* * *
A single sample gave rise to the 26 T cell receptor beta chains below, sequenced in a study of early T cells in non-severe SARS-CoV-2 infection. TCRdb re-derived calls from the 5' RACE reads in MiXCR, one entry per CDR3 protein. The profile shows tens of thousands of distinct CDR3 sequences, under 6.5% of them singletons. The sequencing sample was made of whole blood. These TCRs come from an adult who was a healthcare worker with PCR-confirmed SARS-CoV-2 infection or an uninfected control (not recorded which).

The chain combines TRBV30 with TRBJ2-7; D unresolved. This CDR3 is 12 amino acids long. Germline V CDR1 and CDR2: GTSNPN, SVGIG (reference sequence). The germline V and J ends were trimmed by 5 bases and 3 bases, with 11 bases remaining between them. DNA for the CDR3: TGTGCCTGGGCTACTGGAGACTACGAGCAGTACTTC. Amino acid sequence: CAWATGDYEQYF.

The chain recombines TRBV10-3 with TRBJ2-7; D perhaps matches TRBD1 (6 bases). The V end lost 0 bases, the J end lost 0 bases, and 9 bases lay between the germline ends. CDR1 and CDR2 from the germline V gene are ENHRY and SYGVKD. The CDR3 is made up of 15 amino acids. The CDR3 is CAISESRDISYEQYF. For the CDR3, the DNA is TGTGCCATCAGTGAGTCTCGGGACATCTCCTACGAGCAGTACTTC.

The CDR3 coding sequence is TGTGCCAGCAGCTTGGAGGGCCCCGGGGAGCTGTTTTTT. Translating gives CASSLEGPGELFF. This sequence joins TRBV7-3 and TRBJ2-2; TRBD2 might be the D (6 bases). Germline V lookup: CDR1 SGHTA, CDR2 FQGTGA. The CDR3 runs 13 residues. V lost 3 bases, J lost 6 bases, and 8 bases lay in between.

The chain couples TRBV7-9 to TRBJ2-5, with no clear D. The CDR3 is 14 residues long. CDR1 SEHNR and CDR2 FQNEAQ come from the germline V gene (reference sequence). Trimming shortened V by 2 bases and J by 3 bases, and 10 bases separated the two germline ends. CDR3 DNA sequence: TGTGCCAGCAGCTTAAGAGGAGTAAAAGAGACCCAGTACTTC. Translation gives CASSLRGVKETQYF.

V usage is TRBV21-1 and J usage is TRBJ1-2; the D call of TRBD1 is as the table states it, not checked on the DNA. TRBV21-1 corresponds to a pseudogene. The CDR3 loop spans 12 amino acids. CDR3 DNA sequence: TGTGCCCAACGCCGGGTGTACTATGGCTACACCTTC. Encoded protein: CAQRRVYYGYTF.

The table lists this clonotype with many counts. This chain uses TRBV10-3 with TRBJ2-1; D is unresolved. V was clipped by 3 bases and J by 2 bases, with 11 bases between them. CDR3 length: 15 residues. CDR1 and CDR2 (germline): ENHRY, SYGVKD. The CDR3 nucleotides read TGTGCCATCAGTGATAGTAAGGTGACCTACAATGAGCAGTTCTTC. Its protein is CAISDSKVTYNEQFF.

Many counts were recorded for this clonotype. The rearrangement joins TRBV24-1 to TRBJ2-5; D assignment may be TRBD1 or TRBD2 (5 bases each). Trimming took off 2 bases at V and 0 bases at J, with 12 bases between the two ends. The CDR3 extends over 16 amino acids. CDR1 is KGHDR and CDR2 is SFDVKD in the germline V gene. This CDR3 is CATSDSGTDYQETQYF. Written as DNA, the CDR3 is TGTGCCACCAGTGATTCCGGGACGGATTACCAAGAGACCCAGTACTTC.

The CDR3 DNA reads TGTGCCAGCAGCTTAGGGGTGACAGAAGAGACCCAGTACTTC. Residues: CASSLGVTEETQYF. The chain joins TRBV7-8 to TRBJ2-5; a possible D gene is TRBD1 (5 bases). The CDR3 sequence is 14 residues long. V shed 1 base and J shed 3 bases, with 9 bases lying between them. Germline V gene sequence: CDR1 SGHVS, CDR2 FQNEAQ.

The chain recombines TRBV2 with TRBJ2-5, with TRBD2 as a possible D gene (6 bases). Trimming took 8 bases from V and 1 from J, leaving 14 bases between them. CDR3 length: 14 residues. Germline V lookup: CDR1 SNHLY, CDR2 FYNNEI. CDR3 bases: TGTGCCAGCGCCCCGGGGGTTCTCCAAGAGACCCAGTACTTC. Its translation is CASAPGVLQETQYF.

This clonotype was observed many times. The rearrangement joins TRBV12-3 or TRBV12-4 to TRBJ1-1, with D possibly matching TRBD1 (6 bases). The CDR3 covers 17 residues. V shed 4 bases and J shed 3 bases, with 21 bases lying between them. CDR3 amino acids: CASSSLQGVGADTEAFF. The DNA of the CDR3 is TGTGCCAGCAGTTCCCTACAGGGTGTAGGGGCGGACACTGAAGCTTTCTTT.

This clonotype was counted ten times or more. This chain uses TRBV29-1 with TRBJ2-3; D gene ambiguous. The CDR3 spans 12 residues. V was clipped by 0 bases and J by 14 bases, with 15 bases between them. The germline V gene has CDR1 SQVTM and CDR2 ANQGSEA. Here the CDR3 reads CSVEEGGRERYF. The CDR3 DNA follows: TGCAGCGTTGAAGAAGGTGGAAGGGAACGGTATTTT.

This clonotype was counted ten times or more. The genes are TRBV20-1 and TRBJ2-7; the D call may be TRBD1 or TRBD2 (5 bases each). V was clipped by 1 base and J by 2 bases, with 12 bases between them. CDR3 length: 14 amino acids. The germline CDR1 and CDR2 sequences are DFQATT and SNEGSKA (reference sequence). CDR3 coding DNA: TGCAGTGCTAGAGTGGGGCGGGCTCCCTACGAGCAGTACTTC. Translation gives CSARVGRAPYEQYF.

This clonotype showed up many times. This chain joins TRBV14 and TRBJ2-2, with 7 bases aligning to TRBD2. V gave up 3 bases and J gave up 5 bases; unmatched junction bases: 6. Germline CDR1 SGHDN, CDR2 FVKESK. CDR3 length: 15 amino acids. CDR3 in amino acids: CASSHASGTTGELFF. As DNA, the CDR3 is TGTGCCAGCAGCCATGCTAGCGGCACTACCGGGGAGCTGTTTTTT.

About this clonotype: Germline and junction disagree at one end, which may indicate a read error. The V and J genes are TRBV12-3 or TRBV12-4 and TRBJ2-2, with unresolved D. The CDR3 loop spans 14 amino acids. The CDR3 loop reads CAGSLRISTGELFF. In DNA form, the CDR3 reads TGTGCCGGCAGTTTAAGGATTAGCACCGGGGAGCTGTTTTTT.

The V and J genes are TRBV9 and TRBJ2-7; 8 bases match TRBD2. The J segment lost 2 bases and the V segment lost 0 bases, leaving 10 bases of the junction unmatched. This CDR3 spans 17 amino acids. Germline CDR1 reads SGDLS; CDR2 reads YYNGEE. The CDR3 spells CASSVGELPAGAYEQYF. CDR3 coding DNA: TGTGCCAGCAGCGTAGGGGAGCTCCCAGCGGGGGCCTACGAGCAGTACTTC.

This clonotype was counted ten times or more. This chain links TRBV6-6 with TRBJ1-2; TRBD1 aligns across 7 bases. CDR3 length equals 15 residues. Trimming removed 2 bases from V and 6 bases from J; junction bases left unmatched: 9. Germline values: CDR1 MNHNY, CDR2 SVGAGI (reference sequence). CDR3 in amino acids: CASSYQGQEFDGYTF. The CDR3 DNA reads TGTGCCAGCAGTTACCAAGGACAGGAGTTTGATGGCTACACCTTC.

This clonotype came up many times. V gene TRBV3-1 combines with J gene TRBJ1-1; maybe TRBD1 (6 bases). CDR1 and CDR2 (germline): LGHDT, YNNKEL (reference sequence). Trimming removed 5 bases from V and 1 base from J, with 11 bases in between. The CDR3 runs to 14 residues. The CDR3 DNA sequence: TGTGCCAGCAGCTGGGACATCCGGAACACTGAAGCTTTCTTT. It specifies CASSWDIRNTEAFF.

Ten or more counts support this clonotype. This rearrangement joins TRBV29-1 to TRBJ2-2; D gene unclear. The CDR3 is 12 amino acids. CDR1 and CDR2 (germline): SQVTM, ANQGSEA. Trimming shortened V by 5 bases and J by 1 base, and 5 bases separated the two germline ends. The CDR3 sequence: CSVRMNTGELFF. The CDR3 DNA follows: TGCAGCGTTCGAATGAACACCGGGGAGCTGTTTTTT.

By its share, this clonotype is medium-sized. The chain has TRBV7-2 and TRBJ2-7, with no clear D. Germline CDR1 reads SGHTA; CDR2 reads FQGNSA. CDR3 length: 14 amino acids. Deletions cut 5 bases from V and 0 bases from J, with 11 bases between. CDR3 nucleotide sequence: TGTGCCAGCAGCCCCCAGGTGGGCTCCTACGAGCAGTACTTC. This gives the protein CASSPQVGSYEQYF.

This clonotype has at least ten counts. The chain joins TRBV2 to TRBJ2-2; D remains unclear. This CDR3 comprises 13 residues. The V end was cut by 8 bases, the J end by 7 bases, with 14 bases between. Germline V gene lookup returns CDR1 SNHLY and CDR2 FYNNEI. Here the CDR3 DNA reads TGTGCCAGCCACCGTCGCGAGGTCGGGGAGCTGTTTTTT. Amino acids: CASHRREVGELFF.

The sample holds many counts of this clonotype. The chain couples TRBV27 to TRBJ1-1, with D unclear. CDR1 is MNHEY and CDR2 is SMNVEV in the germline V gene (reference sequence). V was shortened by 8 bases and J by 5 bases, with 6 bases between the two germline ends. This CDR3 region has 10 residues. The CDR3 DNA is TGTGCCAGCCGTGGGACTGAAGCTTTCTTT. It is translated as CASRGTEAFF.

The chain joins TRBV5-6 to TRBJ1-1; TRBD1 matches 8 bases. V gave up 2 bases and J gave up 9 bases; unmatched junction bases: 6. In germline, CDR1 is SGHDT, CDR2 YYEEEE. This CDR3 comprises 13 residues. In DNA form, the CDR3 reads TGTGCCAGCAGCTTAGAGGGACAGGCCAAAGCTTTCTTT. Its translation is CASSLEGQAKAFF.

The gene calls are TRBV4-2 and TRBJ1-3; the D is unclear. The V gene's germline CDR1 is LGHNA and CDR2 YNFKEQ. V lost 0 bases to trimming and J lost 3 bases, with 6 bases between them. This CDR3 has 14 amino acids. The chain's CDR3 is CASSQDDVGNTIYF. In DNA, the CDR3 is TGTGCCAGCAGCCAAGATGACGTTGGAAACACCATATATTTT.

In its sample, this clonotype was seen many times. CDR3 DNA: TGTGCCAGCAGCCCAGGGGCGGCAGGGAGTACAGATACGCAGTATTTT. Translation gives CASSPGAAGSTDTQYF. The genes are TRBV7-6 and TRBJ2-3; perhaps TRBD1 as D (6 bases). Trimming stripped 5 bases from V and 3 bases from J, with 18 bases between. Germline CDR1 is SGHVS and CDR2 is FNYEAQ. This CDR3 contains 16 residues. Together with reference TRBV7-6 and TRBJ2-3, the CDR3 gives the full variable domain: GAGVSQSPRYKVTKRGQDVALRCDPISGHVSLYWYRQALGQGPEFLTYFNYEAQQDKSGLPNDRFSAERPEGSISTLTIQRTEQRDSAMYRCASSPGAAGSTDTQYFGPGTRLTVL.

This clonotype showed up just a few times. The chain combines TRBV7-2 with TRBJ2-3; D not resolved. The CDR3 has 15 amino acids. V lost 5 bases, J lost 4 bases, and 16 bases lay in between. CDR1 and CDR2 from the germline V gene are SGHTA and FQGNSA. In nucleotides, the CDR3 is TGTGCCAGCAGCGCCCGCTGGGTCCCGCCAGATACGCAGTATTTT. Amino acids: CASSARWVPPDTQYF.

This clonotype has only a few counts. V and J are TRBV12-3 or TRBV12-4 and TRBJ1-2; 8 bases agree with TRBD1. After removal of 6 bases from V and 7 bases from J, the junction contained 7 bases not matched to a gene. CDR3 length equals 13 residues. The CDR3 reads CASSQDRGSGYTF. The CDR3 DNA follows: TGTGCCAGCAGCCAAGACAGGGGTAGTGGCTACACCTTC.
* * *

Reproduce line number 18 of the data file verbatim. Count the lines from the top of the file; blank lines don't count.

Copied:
This clonotype came up many times. V gene TRBV3-1 combines with J gene TRBJ1-1; maybe TRBD1 (6 bases). CDR1 and CDR2 (germline): LGHDT, YNNKEL (reference sequence). Trimming removed 5 bases from V and 1 base from J, with 11 bases in between. The CDR3 runs to 14 residues. The CDR3 DNA sequence: TGTGCCAGCAGCTGGGACATCCGGAACACTGAAGCTTTCTTT. It specifies CASSWDIRNTEAFF.